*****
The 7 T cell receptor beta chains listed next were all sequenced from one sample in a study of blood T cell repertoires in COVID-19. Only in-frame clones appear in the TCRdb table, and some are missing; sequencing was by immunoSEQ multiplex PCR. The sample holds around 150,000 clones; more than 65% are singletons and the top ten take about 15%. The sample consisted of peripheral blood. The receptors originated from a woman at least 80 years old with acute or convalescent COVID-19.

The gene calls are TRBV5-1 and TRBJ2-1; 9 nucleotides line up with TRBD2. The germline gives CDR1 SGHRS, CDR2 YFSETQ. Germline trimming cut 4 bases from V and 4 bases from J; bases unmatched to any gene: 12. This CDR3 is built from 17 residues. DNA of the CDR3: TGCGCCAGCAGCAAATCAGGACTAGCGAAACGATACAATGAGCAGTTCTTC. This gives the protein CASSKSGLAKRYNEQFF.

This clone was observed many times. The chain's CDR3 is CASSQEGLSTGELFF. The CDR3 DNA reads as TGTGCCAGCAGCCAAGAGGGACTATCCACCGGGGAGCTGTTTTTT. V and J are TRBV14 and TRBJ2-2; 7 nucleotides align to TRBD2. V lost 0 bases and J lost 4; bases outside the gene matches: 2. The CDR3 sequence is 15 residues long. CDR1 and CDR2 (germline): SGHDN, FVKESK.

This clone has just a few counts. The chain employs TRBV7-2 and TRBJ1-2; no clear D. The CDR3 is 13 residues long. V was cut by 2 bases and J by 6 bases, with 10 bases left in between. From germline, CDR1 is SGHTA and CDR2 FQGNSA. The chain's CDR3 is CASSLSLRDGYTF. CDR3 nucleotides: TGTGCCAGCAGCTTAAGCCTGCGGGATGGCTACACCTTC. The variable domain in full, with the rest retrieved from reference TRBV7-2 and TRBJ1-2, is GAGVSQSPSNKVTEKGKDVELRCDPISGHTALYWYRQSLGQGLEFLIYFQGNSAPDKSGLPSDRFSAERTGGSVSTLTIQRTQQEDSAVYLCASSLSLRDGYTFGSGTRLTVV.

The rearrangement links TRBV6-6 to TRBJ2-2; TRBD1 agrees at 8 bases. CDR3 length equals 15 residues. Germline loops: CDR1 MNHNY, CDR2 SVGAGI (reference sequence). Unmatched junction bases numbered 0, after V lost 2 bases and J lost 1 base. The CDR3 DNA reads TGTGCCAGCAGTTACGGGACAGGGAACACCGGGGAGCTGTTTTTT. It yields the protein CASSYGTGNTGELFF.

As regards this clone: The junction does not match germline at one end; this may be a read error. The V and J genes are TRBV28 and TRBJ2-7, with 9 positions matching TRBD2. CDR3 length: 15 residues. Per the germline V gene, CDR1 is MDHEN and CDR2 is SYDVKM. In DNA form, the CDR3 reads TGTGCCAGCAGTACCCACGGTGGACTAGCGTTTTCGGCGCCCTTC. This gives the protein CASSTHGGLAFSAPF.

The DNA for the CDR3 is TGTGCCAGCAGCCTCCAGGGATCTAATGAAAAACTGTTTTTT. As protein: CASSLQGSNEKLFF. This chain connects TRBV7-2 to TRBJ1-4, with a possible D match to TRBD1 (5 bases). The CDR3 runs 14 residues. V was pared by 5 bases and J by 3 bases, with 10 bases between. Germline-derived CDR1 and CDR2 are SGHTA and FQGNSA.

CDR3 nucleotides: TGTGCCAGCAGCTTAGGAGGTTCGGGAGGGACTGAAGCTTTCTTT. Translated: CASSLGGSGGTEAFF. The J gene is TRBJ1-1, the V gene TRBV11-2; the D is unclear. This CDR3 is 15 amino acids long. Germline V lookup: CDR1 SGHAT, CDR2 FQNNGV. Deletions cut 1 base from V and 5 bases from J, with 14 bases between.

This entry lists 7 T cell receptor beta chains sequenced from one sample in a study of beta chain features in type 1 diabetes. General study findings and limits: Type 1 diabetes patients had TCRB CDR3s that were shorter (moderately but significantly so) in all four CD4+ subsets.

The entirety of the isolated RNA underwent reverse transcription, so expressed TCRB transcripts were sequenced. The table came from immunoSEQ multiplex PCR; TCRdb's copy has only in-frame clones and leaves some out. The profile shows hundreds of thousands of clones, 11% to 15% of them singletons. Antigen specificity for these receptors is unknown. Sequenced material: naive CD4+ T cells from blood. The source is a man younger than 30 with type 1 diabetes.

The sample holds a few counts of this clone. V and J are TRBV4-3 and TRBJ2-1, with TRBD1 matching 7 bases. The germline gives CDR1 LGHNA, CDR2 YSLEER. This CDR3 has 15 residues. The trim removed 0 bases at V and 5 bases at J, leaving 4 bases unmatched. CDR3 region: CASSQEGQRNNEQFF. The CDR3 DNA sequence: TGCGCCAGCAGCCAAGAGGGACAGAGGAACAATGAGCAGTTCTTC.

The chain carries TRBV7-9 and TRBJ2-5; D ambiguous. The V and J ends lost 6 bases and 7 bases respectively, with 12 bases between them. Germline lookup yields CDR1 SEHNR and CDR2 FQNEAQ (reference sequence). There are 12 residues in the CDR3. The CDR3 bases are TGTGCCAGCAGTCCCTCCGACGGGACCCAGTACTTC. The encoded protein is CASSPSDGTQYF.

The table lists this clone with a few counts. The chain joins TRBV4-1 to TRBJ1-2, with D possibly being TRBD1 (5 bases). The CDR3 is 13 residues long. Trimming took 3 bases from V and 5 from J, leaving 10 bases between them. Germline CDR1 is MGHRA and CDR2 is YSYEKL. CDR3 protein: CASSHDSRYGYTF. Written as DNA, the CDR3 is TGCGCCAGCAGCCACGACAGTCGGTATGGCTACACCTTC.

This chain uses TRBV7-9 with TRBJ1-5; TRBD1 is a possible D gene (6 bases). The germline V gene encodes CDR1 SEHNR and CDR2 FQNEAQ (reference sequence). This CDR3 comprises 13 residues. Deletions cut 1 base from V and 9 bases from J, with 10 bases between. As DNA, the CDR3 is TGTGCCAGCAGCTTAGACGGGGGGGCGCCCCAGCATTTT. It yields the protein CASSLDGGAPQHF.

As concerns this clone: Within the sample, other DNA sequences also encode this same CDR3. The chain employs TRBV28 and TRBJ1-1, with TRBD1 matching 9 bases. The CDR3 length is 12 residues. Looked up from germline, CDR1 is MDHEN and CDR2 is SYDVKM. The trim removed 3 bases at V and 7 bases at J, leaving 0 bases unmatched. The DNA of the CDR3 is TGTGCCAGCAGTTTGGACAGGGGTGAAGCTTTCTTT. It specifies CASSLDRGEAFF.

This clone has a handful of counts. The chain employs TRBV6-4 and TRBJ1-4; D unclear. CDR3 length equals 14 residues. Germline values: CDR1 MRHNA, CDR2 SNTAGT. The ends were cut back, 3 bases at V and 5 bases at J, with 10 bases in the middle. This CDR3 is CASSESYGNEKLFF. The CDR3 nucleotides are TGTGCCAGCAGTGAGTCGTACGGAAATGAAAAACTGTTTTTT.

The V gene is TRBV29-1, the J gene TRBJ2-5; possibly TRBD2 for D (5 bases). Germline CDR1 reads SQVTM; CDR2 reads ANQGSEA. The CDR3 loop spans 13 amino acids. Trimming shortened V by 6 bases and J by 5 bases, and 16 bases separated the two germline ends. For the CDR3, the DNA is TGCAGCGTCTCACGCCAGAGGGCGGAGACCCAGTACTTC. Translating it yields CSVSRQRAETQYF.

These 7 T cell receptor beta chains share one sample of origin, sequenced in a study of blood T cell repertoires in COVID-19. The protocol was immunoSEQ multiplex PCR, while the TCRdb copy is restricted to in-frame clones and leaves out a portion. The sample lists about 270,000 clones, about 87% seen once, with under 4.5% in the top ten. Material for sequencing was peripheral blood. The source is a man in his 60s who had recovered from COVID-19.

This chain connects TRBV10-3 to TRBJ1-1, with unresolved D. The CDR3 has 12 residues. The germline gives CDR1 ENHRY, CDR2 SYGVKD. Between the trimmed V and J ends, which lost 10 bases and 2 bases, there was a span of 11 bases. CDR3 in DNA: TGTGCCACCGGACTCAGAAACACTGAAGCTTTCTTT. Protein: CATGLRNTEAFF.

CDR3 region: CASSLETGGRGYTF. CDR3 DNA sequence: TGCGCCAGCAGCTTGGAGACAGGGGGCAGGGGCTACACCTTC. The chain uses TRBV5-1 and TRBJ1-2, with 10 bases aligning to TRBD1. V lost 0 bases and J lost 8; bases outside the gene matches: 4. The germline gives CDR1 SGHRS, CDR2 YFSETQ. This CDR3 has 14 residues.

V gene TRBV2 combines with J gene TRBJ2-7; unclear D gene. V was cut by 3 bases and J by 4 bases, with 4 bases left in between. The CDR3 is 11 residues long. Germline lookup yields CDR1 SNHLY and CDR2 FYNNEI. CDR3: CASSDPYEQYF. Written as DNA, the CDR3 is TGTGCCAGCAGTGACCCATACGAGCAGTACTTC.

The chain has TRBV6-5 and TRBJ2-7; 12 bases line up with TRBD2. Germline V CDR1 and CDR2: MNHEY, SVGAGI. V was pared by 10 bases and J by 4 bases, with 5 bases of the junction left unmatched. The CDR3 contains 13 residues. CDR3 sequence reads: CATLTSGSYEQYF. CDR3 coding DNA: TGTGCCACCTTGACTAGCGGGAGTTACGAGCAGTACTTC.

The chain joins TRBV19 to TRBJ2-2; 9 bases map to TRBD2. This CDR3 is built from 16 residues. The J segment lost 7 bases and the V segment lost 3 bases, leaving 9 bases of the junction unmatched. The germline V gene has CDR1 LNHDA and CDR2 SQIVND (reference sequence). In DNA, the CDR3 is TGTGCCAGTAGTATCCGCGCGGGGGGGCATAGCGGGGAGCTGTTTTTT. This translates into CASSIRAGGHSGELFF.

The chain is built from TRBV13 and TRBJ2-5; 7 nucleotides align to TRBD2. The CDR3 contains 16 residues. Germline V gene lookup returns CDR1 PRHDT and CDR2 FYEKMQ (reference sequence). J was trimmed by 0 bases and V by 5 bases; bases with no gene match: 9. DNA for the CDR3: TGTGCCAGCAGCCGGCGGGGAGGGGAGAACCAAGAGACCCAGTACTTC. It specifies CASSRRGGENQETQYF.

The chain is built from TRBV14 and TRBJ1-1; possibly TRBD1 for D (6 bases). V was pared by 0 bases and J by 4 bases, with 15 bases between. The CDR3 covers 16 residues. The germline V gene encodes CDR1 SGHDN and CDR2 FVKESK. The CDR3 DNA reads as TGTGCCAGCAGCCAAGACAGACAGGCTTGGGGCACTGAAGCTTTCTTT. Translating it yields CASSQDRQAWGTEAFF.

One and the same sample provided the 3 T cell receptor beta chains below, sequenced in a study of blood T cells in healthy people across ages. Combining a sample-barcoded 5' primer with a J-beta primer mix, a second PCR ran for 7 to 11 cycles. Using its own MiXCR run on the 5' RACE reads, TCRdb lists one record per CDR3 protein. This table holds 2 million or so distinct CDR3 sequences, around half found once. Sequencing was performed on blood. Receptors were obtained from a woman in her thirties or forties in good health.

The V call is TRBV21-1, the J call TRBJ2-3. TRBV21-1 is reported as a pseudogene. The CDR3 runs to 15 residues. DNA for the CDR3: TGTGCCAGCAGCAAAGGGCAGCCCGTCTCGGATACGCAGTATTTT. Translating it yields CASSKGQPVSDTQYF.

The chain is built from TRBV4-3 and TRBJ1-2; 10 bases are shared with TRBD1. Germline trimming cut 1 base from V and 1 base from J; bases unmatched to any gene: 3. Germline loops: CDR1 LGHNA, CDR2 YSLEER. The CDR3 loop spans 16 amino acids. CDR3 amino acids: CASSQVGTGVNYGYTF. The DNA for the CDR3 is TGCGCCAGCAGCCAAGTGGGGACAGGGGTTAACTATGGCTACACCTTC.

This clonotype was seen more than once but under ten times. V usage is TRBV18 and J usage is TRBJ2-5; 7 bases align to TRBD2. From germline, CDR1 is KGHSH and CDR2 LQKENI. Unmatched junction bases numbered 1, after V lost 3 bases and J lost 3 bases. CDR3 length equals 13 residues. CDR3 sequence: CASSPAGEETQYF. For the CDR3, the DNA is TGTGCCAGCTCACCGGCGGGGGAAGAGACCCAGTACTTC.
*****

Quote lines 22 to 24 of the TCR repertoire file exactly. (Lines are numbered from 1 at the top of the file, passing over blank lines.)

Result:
The chain has TRBV6-5 and TRBJ2-7; 12 bases line up with TRBD2. Germline V CDR1 and CDR2: MNHEY, SVGAGI. V was pared by 10 bases and J by 4 bases, with 5 bases of the junction left unmatched. The CDR3 contains 13 residues. CDR3 sequence reads: CATLTSGSYEQYF. CDR3 coding DNA: TGTGCCACCTTGACTAGCGGGAGTTACGAGCAGTACTTC.

The chain joins TRBV19 to TRBJ2-2; 9 bases map to TRBD2. This CDR3 is built from 16 residues. The J segment lost 7 bases and the V segment lost 3 bases, leaving 9 bases of the junction unmatched. The germline V gene has CDR1 LNHDA and CDR2 SQIVND (reference sequence). In DNA, the CDR3 is TGTGCCAGTAGTATCCGCGCGGGGGGGCATAGCGGGGAGCTGTTTTTT. This translates into CASSIRAGGHSGELFF.

The chain is built from TRBV13 and TRBJ2-5; 7 nucleotides align to TRBD2. The CDR3 contains 16 residues. Germline V gene lookup returns CDR1 PRHDT and CDR2 FYEKMQ (reference sequence). J was trimmed by 0 bases and V by 5 bases; bases with no gene match: 9. DNA for the CDR3: TGTGCCAGCAGCCGGCGGGGAGGGGAGAACCAAGAGACCCAGTACTTC. It specifies CASSRRGGENQETQYF.